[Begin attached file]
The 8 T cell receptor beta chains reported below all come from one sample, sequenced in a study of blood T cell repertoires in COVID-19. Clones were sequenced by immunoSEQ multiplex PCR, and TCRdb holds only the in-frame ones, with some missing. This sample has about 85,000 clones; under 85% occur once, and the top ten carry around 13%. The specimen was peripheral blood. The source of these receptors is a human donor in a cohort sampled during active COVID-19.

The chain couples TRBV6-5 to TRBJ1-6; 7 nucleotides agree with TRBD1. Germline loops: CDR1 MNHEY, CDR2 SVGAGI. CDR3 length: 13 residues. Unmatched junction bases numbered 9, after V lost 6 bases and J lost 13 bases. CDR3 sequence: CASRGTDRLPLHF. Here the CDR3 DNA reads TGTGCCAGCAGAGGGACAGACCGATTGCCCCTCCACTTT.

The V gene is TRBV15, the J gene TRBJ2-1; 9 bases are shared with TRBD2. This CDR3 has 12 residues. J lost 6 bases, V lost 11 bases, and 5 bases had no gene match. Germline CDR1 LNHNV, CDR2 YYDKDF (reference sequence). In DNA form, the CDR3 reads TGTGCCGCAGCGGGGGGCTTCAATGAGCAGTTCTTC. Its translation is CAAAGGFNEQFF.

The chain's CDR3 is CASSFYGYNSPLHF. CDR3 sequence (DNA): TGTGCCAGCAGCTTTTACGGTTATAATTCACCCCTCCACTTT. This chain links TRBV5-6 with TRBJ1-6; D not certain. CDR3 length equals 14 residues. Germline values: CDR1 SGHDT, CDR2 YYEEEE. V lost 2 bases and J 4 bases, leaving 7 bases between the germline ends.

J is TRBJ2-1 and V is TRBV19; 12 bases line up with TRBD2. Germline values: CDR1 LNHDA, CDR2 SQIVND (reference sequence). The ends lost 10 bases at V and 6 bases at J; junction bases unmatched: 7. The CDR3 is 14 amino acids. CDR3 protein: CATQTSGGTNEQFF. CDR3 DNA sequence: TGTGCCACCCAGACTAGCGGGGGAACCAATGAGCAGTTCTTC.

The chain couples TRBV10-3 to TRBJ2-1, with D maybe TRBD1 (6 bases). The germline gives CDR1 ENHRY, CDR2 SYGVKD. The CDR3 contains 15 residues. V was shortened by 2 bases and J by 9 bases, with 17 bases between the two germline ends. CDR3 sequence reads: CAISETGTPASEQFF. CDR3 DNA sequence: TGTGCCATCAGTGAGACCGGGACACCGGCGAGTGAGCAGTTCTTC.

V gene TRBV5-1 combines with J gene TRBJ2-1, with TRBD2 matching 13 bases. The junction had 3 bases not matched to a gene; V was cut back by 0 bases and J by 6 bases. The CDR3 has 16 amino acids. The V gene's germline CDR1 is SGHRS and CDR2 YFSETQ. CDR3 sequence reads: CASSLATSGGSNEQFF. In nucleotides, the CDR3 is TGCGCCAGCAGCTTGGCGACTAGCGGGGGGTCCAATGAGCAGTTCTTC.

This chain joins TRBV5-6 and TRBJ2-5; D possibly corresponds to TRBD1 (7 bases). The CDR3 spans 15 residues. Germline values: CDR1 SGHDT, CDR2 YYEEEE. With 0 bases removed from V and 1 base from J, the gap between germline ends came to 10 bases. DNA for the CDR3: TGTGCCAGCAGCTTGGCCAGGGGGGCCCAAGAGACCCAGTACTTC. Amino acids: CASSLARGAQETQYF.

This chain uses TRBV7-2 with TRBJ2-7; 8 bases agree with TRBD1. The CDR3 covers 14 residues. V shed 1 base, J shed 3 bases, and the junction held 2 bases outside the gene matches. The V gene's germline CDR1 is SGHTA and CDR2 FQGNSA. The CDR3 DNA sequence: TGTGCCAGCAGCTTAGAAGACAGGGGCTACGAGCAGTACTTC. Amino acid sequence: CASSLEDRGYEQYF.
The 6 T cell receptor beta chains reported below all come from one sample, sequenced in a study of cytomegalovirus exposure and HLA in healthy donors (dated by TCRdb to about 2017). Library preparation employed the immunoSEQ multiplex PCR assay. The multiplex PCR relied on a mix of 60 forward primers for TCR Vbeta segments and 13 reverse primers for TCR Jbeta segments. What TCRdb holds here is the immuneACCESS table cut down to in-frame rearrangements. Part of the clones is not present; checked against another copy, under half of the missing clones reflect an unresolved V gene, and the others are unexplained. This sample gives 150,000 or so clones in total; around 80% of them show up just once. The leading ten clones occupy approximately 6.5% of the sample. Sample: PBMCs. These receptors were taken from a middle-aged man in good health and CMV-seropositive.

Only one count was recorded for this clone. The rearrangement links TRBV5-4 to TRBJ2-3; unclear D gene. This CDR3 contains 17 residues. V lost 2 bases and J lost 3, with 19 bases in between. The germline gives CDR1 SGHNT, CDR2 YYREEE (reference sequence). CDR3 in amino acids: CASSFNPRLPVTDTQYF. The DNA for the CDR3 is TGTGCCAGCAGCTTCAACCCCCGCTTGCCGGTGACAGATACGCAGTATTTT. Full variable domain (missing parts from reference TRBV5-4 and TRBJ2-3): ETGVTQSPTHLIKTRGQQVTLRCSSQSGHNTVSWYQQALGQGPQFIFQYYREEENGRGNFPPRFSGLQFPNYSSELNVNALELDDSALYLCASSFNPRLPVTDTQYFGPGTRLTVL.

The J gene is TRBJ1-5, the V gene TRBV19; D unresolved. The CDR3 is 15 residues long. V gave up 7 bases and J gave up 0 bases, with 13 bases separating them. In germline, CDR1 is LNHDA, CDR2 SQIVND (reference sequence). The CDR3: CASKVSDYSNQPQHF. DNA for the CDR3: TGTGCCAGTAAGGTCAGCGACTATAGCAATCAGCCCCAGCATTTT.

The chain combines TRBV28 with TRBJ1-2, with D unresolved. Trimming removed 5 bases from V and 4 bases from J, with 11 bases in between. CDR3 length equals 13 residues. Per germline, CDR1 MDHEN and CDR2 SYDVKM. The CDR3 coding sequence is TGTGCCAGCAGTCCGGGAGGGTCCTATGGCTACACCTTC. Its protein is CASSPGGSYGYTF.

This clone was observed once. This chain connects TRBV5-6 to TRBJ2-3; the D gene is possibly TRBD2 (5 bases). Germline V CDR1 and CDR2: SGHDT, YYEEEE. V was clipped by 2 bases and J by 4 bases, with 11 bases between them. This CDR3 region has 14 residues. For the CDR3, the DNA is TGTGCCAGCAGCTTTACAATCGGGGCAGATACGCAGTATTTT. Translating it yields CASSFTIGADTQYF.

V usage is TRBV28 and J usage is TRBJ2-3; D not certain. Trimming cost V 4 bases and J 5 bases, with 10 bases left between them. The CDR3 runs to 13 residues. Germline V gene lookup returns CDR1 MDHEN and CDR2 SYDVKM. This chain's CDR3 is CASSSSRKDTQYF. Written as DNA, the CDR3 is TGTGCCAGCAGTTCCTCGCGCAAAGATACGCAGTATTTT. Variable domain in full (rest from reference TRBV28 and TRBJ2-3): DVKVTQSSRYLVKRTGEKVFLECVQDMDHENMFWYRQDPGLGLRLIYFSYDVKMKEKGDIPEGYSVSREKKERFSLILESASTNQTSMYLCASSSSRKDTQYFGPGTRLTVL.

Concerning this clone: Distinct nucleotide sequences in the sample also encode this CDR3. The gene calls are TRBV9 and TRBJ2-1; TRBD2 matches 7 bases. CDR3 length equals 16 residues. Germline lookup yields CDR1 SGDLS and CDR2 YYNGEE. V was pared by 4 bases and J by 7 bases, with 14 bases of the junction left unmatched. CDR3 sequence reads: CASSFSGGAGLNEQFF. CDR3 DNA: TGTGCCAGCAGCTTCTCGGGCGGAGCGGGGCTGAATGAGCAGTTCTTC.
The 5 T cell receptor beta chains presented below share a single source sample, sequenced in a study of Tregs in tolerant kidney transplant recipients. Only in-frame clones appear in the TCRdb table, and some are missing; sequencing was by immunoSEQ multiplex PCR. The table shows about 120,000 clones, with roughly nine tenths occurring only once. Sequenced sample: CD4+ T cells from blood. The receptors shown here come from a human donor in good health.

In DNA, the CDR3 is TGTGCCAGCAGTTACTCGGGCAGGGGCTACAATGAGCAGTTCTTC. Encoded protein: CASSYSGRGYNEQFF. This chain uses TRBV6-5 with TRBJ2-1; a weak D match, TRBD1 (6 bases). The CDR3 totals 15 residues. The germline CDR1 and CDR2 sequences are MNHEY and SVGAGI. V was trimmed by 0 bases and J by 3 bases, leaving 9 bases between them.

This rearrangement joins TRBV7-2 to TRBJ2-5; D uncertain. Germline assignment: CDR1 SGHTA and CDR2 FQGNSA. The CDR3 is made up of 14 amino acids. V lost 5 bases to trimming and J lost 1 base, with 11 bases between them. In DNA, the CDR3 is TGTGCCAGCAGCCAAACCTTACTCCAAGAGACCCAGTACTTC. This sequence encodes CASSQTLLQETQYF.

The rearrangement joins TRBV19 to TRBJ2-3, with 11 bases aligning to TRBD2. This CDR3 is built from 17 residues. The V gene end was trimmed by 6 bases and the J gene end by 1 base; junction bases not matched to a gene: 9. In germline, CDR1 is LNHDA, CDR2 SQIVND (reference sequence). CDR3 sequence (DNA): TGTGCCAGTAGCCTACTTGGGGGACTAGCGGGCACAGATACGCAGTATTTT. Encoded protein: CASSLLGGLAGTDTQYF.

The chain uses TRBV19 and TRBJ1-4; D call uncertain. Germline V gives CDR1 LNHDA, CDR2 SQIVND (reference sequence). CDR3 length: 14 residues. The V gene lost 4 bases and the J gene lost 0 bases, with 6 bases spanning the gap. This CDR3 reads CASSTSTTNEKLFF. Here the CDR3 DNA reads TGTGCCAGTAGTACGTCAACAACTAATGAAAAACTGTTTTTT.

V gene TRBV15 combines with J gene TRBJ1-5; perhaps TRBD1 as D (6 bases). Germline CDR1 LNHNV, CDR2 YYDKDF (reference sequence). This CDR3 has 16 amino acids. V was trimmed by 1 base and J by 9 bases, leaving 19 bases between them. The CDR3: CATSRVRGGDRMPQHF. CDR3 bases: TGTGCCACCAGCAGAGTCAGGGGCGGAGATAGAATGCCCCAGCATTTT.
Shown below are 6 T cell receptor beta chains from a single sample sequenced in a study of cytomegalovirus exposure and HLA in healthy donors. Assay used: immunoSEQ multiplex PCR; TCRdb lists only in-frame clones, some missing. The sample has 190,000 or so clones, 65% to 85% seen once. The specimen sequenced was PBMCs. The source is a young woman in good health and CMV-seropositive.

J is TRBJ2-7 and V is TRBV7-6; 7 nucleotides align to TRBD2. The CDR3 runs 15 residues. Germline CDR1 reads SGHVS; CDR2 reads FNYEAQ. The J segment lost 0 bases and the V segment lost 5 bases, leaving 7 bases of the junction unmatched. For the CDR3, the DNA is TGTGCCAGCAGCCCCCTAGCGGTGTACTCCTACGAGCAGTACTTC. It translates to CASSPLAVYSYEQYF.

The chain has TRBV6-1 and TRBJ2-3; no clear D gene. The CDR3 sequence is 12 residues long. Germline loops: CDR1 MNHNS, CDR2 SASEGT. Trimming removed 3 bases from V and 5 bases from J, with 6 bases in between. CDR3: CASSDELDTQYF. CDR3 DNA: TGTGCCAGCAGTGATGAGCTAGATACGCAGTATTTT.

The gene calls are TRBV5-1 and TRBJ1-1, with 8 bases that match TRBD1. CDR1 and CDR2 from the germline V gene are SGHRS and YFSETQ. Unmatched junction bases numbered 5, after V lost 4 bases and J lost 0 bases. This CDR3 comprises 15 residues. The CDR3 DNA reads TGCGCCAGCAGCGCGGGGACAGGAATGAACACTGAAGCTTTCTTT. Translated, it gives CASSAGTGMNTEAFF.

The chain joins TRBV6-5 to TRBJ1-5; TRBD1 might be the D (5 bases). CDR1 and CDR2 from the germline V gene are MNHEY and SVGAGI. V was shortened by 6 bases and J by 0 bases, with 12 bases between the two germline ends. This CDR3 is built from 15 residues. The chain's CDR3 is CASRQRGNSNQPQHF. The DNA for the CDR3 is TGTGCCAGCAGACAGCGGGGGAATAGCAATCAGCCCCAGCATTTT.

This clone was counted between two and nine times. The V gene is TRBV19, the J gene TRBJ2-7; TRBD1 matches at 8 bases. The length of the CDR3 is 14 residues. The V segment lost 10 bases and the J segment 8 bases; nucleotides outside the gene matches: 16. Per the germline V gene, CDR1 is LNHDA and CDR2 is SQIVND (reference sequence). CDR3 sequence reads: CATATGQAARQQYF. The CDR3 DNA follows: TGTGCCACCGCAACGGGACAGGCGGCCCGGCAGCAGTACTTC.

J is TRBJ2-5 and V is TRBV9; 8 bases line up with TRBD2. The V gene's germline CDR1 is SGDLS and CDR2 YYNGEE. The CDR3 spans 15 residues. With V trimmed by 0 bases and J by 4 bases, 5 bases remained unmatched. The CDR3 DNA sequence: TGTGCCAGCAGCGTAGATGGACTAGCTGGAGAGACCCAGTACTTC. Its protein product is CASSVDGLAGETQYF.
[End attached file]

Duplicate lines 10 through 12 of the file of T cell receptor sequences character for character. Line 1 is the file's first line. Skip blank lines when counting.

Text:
The 6 T cell receptor beta chains reported below all come from one sample, sequenced in a study of cytomegalovirus exposure and HLA in healthy donors (dated by TCRdb to about 2017). Library preparation employed the immunoSEQ multiplex PCR assay. The multiplex PCR relied on a mix of 60 forward primers for TCR Vbeta segments and 13 reverse primers for TCR Jbeta segments. What TCRdb holds here is the immuneACCESS table cut down to in-frame rearrangements. Part of the clones is not present; checked against another copy, under half of the missing clones reflect an unresolved V gene, and the others are unexplained. This sample gives 150,000 or so clones in total; around 80% of them show up just once. The leading ten clones occupy approximately 6.5% of the sample. Sample: PBMCs. These receptors were taken from a middle-aged man in good health and CMV-seropositive.

Only one count was recorded for this clone. The rearrangement links TRBV5-4 to TRBJ2-3; unclear D gene. This CDR3 contains 17 residues. V lost 2 bases and J lost 3, with 19 bases in between. The germline gives CDR1 SGHNT, CDR2 YYREEE (reference sequence). CDR3 in amino acids: CASSFNPRLPVTDTQYF. The DNA for the CDR3 is TGTGCCAGCAGCTTCAACCCCCGCTTGCCGGTGACAGATACGCAGTATTTT. Full variable domain (missing parts from reference TRBV5-4 and TRBJ2-3): ETGVTQSPTHLIKTRGQQVTLRCSSQSGHNTVSWYQQALGQGPQFIFQYYREEENGRGNFPPRFSGLQFPNYSSELNVNALELDDSALYLCASSFNPRLPVTDTQYFGPGTRLTVL.

The J gene is TRBJ1-5, the V gene TRBV19; D unresolved. The CDR3 is 15 residues long. V gave up 7 bases and J gave up 0 bases, with 13 bases separating them. In germline, CDR1 is LNHDA, CDR2 SQIVND (reference sequence). The CDR3: CASKVSDYSNQPQHF. DNA for the CDR3: TGTGCCAGTAAGGTCAGCGACTATAGCAATCAGCCCCAGCATTTT.